1. #1
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    Default How to build only application files leaving ext files in ext-all

    How to build only application files leaving ext files in ext-all

    We have some legacy code which does not follow MVC at all (many classes in the same file, Ext.define, requires not used etc) we need to extend this application and want to use MVC for the new code and gradually refactor legacy code. Thus we need to be able to have a MVC compliant packaging of new code (consolidated file muct include individual classes in correct order) separate from Ext library code separate from legacy code so it can be included in following order

    - ext
    - legacy
    - new MVC compliant code

    I am new to cmd and could not figure out how to do it. I was reading compile docs and did not find any way to tell it to only include my application classes into the output file because I intend to use ext-all

    I would greatly appreciate your advise

  2. #2
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    Do you need these in separate concatenated outputs or would it suffice to get them in the right order and still have a single file?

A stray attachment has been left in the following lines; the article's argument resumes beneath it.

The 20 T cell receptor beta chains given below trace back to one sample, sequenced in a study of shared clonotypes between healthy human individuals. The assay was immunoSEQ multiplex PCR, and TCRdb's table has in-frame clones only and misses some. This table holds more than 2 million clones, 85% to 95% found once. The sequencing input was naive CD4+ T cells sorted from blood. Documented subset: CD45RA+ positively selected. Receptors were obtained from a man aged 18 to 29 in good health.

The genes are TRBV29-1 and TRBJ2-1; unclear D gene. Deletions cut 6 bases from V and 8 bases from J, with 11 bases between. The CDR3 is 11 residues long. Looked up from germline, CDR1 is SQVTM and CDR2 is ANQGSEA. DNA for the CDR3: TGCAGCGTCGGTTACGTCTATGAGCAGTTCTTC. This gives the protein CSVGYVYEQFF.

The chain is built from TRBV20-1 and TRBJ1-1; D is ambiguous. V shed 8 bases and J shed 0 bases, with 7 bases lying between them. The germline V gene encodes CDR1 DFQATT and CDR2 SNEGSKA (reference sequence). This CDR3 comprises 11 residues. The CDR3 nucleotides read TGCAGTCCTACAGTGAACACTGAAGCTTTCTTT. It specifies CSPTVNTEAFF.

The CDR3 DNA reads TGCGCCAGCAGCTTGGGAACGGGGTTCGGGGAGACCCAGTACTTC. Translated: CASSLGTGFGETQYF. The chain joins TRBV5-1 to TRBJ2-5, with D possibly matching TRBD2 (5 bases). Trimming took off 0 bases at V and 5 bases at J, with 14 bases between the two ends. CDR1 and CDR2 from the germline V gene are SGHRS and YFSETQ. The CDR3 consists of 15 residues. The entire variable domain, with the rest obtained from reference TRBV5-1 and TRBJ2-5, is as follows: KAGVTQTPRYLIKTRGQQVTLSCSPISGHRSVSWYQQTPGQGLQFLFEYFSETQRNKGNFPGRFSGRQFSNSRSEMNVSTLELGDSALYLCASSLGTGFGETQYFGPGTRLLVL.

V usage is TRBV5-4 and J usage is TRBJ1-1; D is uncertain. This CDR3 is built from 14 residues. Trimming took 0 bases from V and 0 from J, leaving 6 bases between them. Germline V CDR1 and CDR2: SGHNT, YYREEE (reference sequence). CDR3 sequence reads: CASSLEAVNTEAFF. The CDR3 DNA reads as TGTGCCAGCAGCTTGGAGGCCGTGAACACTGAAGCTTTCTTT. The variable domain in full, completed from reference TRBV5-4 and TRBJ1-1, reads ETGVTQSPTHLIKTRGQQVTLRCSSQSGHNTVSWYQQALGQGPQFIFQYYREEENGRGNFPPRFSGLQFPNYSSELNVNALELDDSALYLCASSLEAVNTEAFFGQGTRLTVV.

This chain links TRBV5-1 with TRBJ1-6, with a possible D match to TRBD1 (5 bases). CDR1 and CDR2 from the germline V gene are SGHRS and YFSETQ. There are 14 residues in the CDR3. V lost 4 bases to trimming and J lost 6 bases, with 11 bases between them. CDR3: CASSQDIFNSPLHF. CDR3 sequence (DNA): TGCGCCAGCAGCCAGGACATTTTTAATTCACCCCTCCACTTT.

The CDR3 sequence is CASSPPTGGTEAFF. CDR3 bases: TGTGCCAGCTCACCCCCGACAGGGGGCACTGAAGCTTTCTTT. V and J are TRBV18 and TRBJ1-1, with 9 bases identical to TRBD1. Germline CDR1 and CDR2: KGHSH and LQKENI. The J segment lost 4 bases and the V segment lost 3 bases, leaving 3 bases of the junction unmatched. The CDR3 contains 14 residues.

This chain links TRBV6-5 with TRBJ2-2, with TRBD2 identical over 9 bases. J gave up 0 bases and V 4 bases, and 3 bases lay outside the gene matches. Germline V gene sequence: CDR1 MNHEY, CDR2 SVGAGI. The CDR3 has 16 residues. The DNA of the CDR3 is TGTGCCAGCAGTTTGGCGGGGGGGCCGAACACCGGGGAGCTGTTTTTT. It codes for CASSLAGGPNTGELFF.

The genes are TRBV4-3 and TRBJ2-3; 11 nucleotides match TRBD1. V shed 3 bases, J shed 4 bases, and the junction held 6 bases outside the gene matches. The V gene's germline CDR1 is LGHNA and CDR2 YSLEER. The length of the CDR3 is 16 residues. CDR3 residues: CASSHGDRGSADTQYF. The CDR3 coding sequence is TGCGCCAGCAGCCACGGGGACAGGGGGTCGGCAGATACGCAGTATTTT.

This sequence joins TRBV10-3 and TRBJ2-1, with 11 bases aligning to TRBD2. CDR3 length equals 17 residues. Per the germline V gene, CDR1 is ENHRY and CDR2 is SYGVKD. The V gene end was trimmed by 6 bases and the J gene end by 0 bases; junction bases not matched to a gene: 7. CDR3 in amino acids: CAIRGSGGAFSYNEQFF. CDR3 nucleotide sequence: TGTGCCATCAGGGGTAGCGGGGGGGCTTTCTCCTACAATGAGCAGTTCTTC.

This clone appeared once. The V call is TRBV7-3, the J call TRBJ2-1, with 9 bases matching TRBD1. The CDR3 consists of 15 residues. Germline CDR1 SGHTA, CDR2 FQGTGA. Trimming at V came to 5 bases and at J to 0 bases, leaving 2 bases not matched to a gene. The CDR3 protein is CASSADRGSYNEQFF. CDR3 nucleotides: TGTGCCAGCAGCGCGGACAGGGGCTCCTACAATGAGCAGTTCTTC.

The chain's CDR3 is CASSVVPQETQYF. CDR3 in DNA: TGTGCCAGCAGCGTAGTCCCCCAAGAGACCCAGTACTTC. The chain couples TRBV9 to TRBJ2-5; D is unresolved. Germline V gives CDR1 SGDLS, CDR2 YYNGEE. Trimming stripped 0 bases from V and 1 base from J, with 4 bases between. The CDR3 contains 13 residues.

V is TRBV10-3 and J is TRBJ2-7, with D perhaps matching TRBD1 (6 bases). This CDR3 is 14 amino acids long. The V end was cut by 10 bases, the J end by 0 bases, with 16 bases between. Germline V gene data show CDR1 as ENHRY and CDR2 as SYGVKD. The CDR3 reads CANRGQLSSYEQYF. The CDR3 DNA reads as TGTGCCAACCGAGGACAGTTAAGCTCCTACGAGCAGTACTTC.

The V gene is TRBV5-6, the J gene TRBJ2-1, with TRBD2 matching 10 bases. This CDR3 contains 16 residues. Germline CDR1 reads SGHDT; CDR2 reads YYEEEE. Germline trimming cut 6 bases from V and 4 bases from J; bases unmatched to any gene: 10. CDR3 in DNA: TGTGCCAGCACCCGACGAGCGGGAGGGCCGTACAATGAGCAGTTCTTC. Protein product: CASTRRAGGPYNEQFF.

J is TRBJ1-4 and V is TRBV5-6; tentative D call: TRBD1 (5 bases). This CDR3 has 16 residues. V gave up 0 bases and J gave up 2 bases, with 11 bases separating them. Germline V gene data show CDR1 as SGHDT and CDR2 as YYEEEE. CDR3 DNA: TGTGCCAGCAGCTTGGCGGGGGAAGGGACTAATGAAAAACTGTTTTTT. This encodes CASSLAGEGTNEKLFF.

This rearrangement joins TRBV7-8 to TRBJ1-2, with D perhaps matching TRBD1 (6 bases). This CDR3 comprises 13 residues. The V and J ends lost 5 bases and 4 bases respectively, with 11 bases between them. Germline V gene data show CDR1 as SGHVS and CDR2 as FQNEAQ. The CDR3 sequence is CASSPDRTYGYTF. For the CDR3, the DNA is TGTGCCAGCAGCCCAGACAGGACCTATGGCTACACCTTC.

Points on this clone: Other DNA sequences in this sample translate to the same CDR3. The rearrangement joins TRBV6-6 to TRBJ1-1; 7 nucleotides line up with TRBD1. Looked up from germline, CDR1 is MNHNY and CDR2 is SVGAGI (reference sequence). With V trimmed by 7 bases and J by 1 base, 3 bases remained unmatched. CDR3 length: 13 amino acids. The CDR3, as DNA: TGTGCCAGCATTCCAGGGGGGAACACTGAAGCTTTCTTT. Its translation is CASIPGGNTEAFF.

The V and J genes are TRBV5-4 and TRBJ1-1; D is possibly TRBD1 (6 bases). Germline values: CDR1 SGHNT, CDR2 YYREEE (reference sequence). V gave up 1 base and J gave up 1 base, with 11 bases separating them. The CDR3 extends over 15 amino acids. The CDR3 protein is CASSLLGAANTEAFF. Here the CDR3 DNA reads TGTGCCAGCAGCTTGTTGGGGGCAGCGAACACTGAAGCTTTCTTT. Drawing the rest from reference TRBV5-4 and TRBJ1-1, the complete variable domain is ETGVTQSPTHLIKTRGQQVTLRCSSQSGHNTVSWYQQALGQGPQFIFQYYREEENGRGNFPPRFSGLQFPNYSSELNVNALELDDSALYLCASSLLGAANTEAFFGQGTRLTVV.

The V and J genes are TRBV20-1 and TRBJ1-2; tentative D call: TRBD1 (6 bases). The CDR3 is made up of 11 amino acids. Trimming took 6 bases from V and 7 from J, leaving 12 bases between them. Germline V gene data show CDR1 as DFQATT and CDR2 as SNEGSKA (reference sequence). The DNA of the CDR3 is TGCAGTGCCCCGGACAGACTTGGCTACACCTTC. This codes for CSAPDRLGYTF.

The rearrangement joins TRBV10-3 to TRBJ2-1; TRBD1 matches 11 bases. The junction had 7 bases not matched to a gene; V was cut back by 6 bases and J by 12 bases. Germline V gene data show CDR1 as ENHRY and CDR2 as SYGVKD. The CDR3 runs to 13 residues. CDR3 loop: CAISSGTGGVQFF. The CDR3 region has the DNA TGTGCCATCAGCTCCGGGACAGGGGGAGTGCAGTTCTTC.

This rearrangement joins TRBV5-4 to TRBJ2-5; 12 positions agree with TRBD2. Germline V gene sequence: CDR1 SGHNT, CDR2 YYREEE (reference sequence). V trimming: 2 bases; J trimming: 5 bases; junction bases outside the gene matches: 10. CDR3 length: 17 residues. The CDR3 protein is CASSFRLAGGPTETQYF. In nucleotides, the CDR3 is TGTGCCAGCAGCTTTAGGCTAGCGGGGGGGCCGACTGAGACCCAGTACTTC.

If the latter is workable for you, and if you can use the page compile command, here is a way to do it:

        <!-- <x-compile> -->
            <!-- <x-bootstrap> -->
                <script src="ext/ext-dev.js" type="text/javascript"></script>
            <!-- </x-bootstrap> -->
            <script src="legacy/foo.js" type="text/javascript"></script>
            <script src="legacy/bar.js" type="text/javascript"></script>
            <script src="app/app.js" type="text/javascript"></script>
        <!-- </x-compile> -->
    The above will tell the compiler about the legacy files and their order with respect to each other (the compiler will inject dependencies between each script tag to preserve this).

    To ensure that the framework comes before the legacy files, you can add something like this to the first one:

        //@require Ext.grid.*
    Or you can put that one line in a new script and place it before the first legacy file. If you need several such directives to declare what you need (vs "Ext.*") then the new file may be easy to reuse across pages.

    If you cannot use the page compile command, it will help to know how you currently handle load order of your legacy files.

    The low-level commands to do this kind of thing are discussed in http://docs.sencha.com/ext-js/4-1/#!...mand_app_multi in the "Alternative Strategy - Sharing A Framework Subset" section. If you need to drop the page commands, you can still bring in the JS files by adding the folders to the classpath. That is mostly what the page command does behind the scenes (that and it performs the dependency scan / recursive union on the files directly used by the page but that is also achievable without the page command).
    Don Griffin
    Ext JS Development Team Lead

    Check the docs. Learn how to (properly) report a framework issue and a Sencha Cmd issue

    "Use the source, Luke!"

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